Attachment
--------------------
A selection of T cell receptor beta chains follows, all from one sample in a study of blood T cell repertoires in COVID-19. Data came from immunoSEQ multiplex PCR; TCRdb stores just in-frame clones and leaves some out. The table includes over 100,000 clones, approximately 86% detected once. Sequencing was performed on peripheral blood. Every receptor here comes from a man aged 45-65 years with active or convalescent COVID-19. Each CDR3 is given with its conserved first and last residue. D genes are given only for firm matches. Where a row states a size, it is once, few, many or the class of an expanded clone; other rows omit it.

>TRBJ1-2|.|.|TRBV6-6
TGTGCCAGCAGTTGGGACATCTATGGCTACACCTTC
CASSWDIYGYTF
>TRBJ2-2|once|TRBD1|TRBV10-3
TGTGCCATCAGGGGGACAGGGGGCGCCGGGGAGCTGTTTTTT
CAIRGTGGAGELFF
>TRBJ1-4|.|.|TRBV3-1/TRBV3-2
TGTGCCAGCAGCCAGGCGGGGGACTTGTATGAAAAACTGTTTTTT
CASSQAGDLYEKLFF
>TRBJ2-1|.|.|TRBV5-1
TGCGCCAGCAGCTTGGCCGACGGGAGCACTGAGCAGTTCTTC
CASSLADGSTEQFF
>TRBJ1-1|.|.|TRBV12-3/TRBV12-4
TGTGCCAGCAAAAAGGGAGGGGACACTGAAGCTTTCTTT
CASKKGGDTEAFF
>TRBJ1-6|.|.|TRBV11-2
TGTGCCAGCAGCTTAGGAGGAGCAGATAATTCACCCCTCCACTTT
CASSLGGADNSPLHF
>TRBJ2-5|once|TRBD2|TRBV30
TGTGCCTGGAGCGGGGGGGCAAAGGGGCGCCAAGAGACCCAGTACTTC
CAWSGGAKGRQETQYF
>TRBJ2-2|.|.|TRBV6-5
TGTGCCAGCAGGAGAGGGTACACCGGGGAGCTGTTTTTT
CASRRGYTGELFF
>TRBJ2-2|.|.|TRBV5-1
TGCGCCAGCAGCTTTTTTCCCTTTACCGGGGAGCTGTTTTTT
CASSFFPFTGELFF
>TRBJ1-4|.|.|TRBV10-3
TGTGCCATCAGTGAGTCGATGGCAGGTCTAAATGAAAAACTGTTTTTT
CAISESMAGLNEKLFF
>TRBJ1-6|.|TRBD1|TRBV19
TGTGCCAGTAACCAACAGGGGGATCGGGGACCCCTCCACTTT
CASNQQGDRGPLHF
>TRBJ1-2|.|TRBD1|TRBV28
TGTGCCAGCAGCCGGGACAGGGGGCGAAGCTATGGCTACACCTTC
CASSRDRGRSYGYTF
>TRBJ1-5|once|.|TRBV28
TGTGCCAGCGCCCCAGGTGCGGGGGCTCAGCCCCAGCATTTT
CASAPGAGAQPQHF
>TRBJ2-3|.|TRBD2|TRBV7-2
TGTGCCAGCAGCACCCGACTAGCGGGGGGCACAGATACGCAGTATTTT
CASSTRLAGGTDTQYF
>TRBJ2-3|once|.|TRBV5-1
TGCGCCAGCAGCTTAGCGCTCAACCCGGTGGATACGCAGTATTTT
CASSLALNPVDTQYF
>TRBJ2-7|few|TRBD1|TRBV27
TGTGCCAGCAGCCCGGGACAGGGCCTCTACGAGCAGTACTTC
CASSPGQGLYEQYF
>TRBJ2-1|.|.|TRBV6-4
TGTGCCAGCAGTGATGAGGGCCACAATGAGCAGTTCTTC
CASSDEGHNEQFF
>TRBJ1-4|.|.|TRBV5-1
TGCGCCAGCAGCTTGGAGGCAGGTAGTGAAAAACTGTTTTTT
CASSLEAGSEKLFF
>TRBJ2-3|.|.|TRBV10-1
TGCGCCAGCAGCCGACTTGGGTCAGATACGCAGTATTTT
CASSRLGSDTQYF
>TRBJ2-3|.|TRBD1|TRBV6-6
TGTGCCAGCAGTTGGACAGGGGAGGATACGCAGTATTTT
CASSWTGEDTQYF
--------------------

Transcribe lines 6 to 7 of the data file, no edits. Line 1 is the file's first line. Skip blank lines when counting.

TGTGCCATCAGGGGGACAGGGGGCGCCGGGGAGCTGTTTTTT
CAIRGTGGAGELFF